2 Ne 25:18 he shall bring forth his words unto them, which words shall judge them at the last day

John the Revelator recorded, I saw the dead, small and great, stand before God; and the books were opened: and another book was opened, which is the book of life: and the dead were judged out of those things which were written in the books, according to their works (Rev 20:12). Nephi explains that the Book of Mormon is one of those books out of which the dead were judged. If you have read the Book of Mormon, you will be held responsible for living by all the principles contained therein, And the words which I have spoken shall stand as a testimony against you; for they are sufficient to teach any man the right way (v. 28).

Ezra Taft Benson

"Do eternal consequences rest upon our response to this book? Yes, either to our blessing or our condemnation. Every Latter-day Saint should make the study of this book a lifetime pursuit. Otherwise he is placing his soul in jeopardy and neglecting that which could give spiritual and intellectual unity to his whole life. There is a difference between a convert who is built on the rock of Christ through the Book of Mormon and stays hold of that iron rod, and one who is not." (A Witness and a warning, pp. 7-8 as taken from Latter-day Commentary on the Book of Mormon compiled by K. Douglas Bassett, p. 152)

Marion G. Romney

"For me there could be no more impelling reason for reading the Book of Mormon than this statement of the Lord that we shall be judged by what is written in it." (Conference Report, Apr. 1960, pp. 110-111 as taken from Latter-day Commentary on the Book of Mormon compiled by K. Douglas Bassett, p. 152)

2 Ne 25:19 his name shall be Jesus Christ, the Son of God

"One of the marvelous contributions of modern revelation (including the Book of Mormon) is an insight into the nature of Christ's eternal gospel, the revelation to the Church and to the world that Christian prophets have taught Christian doctrine and administered Christian ordinances since the days of Adam.  The name of the Messiah--revealed to us as Jesus Christ, meaning literally 'Jehovah is salvation, the anointed one'--was known from the very beginning of earth's history.  God spoke to Adam as follows:  'I made the world, and men before they were in the flesh.  And [God] also said unto him:  If thou wilt turn unto me, and hearken unto my voice, and believe, and repent of all thy transgressions, and be baptized, even in water in the name of mine Only Begotten Son, who is full of grace and truth, which is Jesus Christ, ... ye shall receive the gift of the Holy Ghost.' (Moses 6:51-52.)  Enoch, whose name and city are associated with transcendent righteousness, pleaded in behalf of the people of the earth:  'I ask thee, O Lord, in the name of thine Only Begotten, even Jesus Christ, that thou wilt have mercy upon Noah and his seed, that the earth might never more be covered by the floods' (Moses 7:50).  Noah called upon a wicked generation:  'Believe and repent of your sins and be baptized in the name of Jesus Christ, the Son of God, even as our Fathers, and ye shall receive the Holy Ghost' (Moses 8:24).  Likewise, the brother of Jared, the spiritual leader among that colony which left the eastern hemisphere at the time of the confusion of tongues at the Tower of Babel was told: 'Behold, I am he who was prepared from the foundation of the world to redeem my people.  Behold, I am Jesus Christ.' (Ether 3:14.)" (McConkie and Millet, Doctrinal Commentary on the Book of Mormon, vol. 1, p. 292)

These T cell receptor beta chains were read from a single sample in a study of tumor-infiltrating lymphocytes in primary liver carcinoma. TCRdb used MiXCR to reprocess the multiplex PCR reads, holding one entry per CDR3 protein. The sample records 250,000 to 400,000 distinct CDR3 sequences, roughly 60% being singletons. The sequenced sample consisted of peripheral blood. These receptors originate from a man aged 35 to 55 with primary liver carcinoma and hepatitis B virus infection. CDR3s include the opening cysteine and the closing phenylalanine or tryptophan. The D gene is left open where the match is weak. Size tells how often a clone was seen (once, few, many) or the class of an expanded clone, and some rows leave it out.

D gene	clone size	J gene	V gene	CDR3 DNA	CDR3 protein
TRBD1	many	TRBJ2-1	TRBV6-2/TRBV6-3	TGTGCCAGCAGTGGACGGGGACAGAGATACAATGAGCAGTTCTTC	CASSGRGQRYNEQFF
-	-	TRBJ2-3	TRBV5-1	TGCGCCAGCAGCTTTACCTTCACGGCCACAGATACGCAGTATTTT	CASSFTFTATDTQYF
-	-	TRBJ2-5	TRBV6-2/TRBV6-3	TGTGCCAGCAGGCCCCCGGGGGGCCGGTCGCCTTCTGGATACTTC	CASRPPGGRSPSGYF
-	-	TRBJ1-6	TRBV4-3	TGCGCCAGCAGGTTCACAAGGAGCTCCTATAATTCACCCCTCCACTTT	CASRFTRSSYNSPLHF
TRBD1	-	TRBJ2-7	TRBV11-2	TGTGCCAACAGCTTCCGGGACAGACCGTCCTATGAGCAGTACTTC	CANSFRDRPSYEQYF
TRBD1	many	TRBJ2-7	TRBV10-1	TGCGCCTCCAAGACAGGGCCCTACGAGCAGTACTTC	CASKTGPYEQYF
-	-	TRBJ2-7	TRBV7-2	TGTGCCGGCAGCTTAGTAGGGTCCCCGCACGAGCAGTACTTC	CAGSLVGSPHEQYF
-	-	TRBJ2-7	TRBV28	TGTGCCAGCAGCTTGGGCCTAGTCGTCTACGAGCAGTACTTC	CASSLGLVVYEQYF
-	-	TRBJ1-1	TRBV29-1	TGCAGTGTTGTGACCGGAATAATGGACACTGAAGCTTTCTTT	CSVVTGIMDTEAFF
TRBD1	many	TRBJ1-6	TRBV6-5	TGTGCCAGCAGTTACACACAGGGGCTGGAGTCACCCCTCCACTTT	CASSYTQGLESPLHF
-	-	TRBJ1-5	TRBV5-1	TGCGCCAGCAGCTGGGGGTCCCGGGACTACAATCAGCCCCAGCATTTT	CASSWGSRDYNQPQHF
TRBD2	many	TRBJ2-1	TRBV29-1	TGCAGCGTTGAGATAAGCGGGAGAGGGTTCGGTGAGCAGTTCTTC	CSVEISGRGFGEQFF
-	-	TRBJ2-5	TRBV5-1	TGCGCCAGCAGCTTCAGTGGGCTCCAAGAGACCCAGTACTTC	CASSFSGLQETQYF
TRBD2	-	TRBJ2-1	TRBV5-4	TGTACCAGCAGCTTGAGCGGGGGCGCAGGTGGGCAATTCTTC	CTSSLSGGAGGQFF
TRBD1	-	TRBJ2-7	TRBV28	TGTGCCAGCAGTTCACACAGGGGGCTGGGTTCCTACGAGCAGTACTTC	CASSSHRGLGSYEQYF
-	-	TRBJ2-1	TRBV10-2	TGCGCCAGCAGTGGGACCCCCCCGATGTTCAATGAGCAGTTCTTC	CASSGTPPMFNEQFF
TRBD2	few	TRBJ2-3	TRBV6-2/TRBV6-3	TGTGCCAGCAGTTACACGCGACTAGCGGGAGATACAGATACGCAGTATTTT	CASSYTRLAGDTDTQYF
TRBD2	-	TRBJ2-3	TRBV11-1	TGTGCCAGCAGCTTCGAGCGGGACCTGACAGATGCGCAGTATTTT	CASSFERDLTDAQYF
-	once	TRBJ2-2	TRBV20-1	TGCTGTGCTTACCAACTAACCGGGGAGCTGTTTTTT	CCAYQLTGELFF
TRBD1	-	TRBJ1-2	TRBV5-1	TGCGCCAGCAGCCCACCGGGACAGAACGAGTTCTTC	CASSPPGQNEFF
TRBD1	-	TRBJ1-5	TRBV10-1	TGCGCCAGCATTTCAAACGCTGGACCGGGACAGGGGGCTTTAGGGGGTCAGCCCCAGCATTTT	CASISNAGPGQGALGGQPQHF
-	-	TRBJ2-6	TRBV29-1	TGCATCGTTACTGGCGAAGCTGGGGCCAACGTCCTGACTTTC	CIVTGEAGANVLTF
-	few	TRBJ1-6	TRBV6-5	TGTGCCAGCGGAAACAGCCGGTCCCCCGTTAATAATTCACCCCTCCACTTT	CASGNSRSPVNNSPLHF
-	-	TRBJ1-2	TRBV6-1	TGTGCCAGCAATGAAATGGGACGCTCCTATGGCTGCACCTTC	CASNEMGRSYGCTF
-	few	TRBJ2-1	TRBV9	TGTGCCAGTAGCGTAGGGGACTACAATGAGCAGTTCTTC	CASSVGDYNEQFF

2 Ne 25:20 there is none other name given under heaven save it be this Jesus Christ...whereby man can be saved

As a missionary, I once had a long conversation with a Buddhist about the process of salvation. He contended that as many roads lead to Rome, there are just as many ways that one can reach heaven. He had asked me if it was possible for a Buddhist who never converted to Christianity in his lifetime could, according to my beliefs, be saved. I responded that he could, but there were qualifications. In discussing these qualifications, the doctrine that there is no other name whereby man can be saved was discussed. This is not what the Buddhist man wanted to hear. He thought that this Christian doctrine was narrow-minded and ethno-centric. It would be both of those things if it weren't the truth.

We understand from the scriptures that salvation comes only in and through the name of Jesus Christ. This applies to the Buddhist as well as to the Muslim. It applies to the Jew as well as to the Hindu. It applies to the atheist as well as the agnostic. There is no way around this doctrine, for every knee shall bow and every tongue confess that Jesus is the Christ, the Son of the living God (Mosiah 27:31).

2 Ne 25:23 it is by grace that we are saved, after all we can do